For a bit more of a gloomy-and-doomy take on the 7/4 feel, let’s take a look at this number from Alice in Chains. Unlike “Money,” the vocal melody sustains over the riff, which works well since this is a heavily syncopated song, rhythmically. Take a listen to how the 7/4 alternates with a more common 4/4 time — it can slip right past you if you’re not listening closely. “Them Bones” is a perfect example of how to make 7/4 rock!
3. Radiohead — “2+2=5”
Radiohead’s ability to come up with songwriting ideas that are simultaneously simple and yet complex always blows me away. This song starts in a 7 pattern before drifting elsewhere, with a classically influenced minor-to-dominant finger style guitar pattern. Notice how the melody floats over the progression, but still hits the important guide tones for a comprehensive and sound structure. For a lesson in how to modulate from one chord to another, keep a steady rhythm in an odd time, and write a memorable melody over a complicated idea, look no further!
4. Bela Bartok — “Mikrokosmos Sz. 107, BB 105 – #149″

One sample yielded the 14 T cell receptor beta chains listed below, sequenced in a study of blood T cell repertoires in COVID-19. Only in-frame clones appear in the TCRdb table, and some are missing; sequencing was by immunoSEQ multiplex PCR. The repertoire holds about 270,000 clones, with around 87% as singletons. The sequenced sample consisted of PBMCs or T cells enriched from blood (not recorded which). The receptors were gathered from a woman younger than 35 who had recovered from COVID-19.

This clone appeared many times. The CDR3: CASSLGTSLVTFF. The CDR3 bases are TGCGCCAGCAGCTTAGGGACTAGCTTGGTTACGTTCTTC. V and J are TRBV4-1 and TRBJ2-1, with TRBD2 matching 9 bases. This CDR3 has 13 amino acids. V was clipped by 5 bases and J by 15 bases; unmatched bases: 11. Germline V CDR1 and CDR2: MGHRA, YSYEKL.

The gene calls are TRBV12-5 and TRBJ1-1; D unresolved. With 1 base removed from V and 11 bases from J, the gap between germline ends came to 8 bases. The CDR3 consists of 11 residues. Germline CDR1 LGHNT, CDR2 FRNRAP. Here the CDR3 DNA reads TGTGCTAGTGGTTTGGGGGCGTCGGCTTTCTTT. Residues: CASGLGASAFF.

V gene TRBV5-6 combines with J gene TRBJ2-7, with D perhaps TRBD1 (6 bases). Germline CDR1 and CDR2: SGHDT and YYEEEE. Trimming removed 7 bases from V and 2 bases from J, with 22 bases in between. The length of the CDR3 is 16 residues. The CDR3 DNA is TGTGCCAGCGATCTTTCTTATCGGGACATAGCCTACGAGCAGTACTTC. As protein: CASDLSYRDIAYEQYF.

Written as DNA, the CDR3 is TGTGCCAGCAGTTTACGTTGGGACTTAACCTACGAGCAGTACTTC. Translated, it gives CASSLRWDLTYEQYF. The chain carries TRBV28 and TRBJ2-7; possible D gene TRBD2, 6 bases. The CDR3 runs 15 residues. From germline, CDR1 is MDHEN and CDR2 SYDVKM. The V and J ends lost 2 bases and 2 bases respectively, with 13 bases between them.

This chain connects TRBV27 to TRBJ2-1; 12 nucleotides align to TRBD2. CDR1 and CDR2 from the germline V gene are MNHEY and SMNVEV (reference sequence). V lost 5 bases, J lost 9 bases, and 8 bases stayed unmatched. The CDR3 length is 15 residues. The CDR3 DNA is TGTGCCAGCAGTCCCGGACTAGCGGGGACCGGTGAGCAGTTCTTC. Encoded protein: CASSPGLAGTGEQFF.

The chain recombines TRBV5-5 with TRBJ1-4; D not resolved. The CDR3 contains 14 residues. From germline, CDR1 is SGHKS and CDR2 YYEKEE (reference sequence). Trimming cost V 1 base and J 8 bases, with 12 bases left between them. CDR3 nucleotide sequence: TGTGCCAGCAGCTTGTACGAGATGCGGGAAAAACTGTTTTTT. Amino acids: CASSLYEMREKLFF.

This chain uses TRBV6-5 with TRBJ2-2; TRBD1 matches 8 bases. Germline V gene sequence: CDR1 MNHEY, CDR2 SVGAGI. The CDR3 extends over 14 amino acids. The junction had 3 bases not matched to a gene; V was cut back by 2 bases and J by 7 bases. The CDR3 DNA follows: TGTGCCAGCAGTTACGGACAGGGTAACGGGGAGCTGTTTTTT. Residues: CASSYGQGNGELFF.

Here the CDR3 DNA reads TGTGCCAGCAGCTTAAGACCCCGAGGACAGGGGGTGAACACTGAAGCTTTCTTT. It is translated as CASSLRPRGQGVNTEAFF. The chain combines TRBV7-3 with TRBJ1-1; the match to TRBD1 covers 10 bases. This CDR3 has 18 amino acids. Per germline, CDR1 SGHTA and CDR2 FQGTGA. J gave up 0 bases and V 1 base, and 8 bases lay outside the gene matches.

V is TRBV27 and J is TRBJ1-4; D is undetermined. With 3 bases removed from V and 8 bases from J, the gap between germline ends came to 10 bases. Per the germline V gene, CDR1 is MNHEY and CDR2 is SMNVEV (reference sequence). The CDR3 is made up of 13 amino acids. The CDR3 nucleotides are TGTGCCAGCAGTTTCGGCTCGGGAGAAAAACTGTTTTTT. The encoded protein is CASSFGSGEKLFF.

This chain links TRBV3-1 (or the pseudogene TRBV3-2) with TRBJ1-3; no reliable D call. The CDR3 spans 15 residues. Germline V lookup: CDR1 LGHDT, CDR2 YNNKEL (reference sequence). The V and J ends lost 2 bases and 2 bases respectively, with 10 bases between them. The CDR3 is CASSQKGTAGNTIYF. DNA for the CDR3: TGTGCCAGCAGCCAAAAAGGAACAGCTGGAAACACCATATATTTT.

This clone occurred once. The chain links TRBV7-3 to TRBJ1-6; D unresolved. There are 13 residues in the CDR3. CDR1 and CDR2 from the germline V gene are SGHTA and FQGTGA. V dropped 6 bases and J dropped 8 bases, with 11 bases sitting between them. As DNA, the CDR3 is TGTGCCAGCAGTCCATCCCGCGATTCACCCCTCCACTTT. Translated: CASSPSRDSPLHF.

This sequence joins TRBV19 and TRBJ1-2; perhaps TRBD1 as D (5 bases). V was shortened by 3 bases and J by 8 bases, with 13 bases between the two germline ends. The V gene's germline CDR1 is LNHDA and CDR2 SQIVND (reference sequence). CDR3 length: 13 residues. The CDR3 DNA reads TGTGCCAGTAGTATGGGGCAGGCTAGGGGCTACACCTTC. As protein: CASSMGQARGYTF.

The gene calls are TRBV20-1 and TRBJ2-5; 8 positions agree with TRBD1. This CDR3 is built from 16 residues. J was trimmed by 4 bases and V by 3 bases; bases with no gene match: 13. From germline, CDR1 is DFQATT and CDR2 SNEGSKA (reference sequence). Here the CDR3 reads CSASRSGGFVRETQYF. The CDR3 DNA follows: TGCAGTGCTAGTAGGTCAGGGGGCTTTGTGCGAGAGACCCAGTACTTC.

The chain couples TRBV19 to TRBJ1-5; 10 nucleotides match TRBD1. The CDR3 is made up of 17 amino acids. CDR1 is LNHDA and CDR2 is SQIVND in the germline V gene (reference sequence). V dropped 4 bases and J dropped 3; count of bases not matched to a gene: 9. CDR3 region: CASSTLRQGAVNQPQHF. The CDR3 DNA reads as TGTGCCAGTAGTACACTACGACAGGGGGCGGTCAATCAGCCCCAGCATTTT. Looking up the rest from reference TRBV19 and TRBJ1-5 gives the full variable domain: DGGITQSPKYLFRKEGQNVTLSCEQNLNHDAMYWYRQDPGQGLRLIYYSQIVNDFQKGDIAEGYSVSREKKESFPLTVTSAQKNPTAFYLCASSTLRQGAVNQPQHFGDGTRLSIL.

Hungarian composer Bela Bartok wrote this suite of 153 piano pieces between 1926 and 1939. The pieces range widely in difficulty, and this one is among the more challenging. But it’s also a prime example of 7/4. The melody takes a flowing eighth note feel, while the chords comp in a repeating pattern (remember that rhythmic idea I showed you earlier?).
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5. DEVO — “Jocko Homo”
Most people will associate DEVO with the rise of the music video and their iconic song “Whip It” (we’re guilty too…). But those interested in a fascinating journey into one of America’s great art rock outfits are in for a treat. “Jocko Homo” has a wonky 7 rhythm that doesn’t exactly groove. It’s weird for the sake of, well, just being weird, I guess. It’s a fun song to count along to, and a cool way to picture writing in an odd meter without concern for catchiness or a melodic hook.
6. Intronaut — “Sunderance”
Prog rockers and metal bands are no strangers to complicated meters, but this riff-heavy jam from Intronaut is a really cool way to examine writing — odd meter notwithstanding. The 7/4 feel that starts the song is heavily subdivided, and the band continues to play with these subdivisions to keep the feel varied and interesting throughout. Even when the meter changes to 11/4 at around the 1-minute mark, we’ve already gone through several different feel changes. Writing with subdivisions in mind like this can keep your audience engaged and tapping their fingers, if not banging their heads.